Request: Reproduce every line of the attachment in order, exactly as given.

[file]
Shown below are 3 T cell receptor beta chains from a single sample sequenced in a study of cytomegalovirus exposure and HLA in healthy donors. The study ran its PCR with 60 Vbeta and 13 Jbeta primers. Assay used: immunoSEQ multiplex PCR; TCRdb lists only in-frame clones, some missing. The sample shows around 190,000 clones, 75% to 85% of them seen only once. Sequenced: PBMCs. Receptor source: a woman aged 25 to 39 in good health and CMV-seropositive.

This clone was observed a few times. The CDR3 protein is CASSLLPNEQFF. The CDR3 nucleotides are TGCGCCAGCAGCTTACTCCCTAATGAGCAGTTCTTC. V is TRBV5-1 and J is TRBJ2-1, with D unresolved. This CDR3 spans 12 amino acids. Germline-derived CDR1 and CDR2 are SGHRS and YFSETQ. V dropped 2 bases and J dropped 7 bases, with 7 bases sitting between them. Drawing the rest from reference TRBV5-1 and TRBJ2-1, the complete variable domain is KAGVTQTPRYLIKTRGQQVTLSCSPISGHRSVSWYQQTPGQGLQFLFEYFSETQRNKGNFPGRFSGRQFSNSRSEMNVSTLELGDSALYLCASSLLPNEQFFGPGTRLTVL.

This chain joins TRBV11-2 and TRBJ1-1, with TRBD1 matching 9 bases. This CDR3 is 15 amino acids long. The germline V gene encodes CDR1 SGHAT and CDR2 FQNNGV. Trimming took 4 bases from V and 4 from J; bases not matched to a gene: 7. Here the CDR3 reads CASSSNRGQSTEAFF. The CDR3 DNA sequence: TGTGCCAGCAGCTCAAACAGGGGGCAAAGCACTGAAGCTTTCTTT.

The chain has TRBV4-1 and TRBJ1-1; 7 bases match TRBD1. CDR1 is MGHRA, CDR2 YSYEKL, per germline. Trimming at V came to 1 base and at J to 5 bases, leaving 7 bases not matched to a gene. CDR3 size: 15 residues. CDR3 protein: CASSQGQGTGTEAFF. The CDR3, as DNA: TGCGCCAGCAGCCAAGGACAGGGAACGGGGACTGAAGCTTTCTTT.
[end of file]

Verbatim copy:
Shown below are 3 T cell receptor beta chains from a single sample sequenced in a study of cytomegalovirus exposure and HLA in healthy donors. The study ran its PCR with 60 Vbeta and 13 Jbeta primers. Assay used: immunoSEQ multiplex PCR; TCRdb lists only in-frame clones, some missing. The sample shows around 190,000 clones, 75% to 85% of them seen only once. Sequenced: PBMCs. Receptor source: a woman aged 25 to 39 in good health and CMV-seropositive.

This clone was observed a few times. The CDR3 protein is CASSLLPNEQFF. The CDR3 nucleotides are TGCGCCAGCAGCTTACTCCCTAATGAGCAGTTCTTC. V is TRBV5-1 and J is TRBJ2-1, with D unresolved. This CDR3 spans 12 amino acids. Germline-derived CDR1 and CDR2 are SGHRS and YFSETQ. V dropped 2 bases and J dropped 7 bases, with 7 bases sitting between them. Drawing the rest from reference TRBV5-1 and TRBJ2-1, the complete variable domain is KAGVTQTPRYLIKTRGQQVTLSCSPISGHRSVSWYQQTPGQGLQFLFEYFSETQRNKGNFPGRFSGRQFSNSRSEMNVSTLELGDSALYLCASSLLPNEQFFGPGTRLTVL.

This chain joins TRBV11-2 and TRBJ1-1, with TRBD1 matching 9 bases. This CDR3 is 15 amino acids long. The germline V gene encodes CDR1 SGHAT and CDR2 FQNNGV. Trimming took 4 bases from V and 4 from J; bases not matched to a gene: 7. Here the CDR3 reads CASSSNRGQSTEAFF. The CDR3 DNA sequence: TGTGCCAGCAGCTCAAACAGGGGGCAAAGCACTGAAGCTTTCTTT.

The chain has TRBV4-1 and TRBJ1-1; 7 bases match TRBD1. CDR1 is MGHRA, CDR2 YSYEKL, per germline. Trimming at V came to 1 base and at J to 5 bases, leaving 7 bases not matched to a gene. CDR3 size: 15 residues. CDR3 protein: CASSQGQGTGTEAFF. The CDR3, as DNA: TGCGCCAGCAGCCAAGGACAGGGAACGGGGACTGAAGCTTTCTTT.